By Keiichi Matsuura

Abalistes stellaris

Balistapus undulatus

Balistoides conspicillum

Balistoides viridescens

Melichthys indicus

Odonus niger

Pseudobalistes flavimarginatus

Rhinecanthus rectangulus

Sufflamen chrysopterus

Small or medium-sized fishes, up to 80 cm in total length, with deep, moderately compressed body encased with very thick, tough skin with large scale plates easily discernible as individual unites; scale above pectoral-fin base in many species enlarged, forming a flexible tympanum. Gill opening a relatively short vertical to oblique slit in front of pectoral-fin base; mouth small and usually more or less terminal; teeth heavy, 8 in outer series of upper jaw and lower jaw. Three dorsalfin spines, the second spine more than one half of the length of the first; the first spine capable being locked in an upright position of erection by the second; most dorsal, anal and pectoral-fin rays branched; pelvic fins and spines rudimentary, represented by a series of 4 pairs of enlarged scales encasing the end of pelvis. Lateral line inconspicuous.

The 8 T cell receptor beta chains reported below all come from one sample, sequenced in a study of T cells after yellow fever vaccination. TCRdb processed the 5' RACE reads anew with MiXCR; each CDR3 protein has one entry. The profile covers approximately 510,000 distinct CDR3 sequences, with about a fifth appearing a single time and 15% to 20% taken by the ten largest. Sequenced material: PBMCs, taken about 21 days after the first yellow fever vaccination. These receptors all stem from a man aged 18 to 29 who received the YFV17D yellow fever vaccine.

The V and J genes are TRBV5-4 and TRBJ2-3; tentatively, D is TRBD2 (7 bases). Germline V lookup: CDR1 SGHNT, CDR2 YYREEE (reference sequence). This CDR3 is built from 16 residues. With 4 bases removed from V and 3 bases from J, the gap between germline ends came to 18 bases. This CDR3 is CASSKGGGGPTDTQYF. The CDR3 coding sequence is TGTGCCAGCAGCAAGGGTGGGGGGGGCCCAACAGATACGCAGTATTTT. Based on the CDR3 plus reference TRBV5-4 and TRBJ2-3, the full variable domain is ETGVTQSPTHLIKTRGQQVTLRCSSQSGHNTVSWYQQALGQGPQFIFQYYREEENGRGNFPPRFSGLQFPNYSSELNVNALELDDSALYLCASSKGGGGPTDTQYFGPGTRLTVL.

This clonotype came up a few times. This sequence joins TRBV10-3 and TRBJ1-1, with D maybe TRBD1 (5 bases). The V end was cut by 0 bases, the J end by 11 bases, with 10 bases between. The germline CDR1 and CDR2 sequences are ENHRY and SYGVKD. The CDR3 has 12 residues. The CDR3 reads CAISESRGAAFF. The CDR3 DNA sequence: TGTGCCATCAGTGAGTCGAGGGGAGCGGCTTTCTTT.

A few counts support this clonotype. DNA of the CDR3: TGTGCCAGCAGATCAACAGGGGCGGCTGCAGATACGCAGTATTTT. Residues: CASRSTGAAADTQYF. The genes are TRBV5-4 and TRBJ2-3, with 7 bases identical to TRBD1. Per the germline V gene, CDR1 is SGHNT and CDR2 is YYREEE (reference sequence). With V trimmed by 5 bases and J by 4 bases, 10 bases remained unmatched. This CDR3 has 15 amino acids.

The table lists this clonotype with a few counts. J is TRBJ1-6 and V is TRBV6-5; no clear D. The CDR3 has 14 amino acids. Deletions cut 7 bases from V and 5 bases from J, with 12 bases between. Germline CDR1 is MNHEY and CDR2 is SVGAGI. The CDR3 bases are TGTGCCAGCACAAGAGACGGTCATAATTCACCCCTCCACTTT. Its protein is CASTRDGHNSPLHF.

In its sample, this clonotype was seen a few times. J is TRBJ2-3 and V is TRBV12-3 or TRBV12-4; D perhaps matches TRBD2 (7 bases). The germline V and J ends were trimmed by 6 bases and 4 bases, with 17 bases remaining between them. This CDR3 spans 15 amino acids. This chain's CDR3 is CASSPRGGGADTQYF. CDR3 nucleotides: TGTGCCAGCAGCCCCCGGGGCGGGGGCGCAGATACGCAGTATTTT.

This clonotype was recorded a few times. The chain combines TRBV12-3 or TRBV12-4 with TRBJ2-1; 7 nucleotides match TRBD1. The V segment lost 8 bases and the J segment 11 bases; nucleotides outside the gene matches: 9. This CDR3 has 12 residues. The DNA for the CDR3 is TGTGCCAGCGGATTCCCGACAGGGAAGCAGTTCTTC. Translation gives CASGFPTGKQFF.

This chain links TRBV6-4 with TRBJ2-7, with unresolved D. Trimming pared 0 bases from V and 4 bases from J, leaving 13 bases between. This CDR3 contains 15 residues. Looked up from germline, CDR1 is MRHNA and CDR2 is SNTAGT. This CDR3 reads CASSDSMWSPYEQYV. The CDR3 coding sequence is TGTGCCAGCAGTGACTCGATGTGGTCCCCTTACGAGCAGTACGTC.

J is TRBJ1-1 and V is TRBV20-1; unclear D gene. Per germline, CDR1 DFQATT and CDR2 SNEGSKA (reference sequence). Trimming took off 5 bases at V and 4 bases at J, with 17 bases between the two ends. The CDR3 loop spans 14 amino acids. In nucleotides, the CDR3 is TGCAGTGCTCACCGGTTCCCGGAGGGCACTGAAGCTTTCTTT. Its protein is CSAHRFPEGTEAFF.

Similar families occurring in the area. Monacanthidae: two dorsal-fin spines, only the first of which is long and prominent; body more laterally compressed; fewer and less massive teeth in jaws; scales shagreen-like, with individual basal plates small and not readily distinguishable from one another to the unaided eye.

Remarks. Most species benthic, occurring in coral and rocky reefs from the coastline to a depth of 100 m; some species (e.g. Canthidermis) pelagic in open water. Feed on bottom invertebrates, but also zooplankton (e.g. Melichthys indicus). High valued as food in many handline fisheries.